Owing to misinterpretations of the Holy Father's action in visiting the bombed area of Rome and in writing to the Cardinal-Vicar, the Vatican Radio, broadcasting to many countries, has given full explanations of the whole position.
The Pope's impartiality and neutrality are emphasised, and it is made clear that the bombing of Rome was regarded as a culmination of a trend about the ultimate consequences of which the Pope has constantly warned the nations, notably about the time when England was the victim of aerial attach.
Though the Holy Father's letter (which reached us too late for publication last week) was widely publicised in the national press, its full text will be found on page 6.
A leading article on the letter appears on page 4.
Broadcasting last Saturday, the Vatican Radio analysed in the following terms the actions of the Pope in regard to the raid on Rome and the letter to the Cardinal-Vicar. In the last few days a D.N.B. (German news agency) statement appeared in the press, according to which the Holy Father had already sent a gersonal protest to President Roosevelt after the attack on Rome, and that, in addition, the American Charge d'Affaires to the Holy See, Mr. Tatman, had been invited to a discussion by the State Secretariat on the evening of July 19, and on the day on which the attack took place. In this connection, we state that both assertions have no foundation in fact whatsoever. It will be valuable, said the speaker, to emphasise clearly what the Holy Father has done in connection with the bombing of Rome, since so many rumours have been spread. The Holy Father did two things: He visited the bombed districts and he wrote a letter to the Vicar-General of Rome.
Firstly: the visit to the scene of the raid.
In the late afternoon of July 19, from 5.30 to 7.30, the Holy Father visited the bombed districts of his episcopal town. Only Mgr. Montini, Under-State Secretary in the Vatican State Secretariat, accompanied him. In his car, the Holy Father drove from the Porta Maggiore through the badly stricken districts of the town where he solaced with his fatherly word the gathering crowd of the stricken, fortified them by his blessing and distributed very considerable sums for the alleviation of immediate distress. The Holy Fathes was made the object of moving, indeed of heartrending, demonstrations. When he had reached the Basilica San Lorenzo, which has been destroyed by bombs, he prayed kneeling on the street with the crowd, the De Pm/midis and other prayers. Prayers were offered for those kilted, injured and rendered homeless by this attack as well as for all those who suffered or were killed by air raids in the course of this war. After the prayers, the Holy Father addressed a few words of comfort to the very numerous crowd surrounding him. He drove back to the Vatican again through the damaged quarters.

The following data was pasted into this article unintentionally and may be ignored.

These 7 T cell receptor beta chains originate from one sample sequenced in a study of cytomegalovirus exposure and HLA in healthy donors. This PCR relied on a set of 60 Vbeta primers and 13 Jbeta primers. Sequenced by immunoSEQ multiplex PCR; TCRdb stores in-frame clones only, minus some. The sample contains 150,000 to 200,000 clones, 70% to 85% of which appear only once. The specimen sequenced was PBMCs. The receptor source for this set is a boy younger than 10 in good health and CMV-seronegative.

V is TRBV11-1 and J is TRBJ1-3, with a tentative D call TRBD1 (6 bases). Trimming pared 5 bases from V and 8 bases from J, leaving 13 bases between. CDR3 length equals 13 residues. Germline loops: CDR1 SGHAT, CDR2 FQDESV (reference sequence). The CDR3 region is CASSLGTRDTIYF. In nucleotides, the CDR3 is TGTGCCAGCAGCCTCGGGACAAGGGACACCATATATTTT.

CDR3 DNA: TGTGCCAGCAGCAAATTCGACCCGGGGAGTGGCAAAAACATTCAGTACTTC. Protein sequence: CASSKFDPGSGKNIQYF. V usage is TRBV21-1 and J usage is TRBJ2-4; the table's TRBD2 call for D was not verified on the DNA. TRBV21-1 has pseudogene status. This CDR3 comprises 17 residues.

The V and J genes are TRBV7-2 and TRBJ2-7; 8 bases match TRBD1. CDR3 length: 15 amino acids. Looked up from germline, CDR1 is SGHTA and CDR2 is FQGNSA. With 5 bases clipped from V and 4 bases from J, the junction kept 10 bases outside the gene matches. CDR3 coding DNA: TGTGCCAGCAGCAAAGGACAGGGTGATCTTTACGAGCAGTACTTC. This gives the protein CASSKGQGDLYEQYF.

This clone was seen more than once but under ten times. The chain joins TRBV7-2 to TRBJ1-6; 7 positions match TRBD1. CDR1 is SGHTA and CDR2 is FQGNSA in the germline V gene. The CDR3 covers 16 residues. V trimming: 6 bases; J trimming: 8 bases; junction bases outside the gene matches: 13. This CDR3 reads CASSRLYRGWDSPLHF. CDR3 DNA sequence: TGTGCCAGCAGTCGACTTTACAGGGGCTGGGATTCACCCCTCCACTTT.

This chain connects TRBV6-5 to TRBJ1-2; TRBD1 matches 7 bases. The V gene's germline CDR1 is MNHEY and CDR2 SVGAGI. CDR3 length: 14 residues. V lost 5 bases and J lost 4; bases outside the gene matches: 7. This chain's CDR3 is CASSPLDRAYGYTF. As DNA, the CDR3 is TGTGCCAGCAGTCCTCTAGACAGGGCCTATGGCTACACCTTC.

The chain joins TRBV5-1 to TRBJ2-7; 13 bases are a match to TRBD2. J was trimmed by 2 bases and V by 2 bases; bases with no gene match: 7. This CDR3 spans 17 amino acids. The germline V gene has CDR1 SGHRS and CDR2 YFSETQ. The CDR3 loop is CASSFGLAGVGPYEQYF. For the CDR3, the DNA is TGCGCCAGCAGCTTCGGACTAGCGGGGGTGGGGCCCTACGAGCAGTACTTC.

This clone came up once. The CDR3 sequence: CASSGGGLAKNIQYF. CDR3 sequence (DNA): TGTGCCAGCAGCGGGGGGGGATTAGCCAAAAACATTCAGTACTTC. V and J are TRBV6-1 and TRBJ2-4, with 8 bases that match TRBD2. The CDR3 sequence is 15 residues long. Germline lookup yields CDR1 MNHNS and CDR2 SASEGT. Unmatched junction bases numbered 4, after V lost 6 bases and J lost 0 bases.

On his return, the Holy Father sent all means of transport, such as cars and so on, available in the Vatican City to the stricken districts to transfer the injured and homeless. In addition, he sent a large sum of money to the Presbytery of San Lorenzo, as well as large quantities of bread and milk to alleviate wants of the stricken people. All this is within the framework of the Caritas activity carried out by the Pope as Father and Shepherd of his diocese.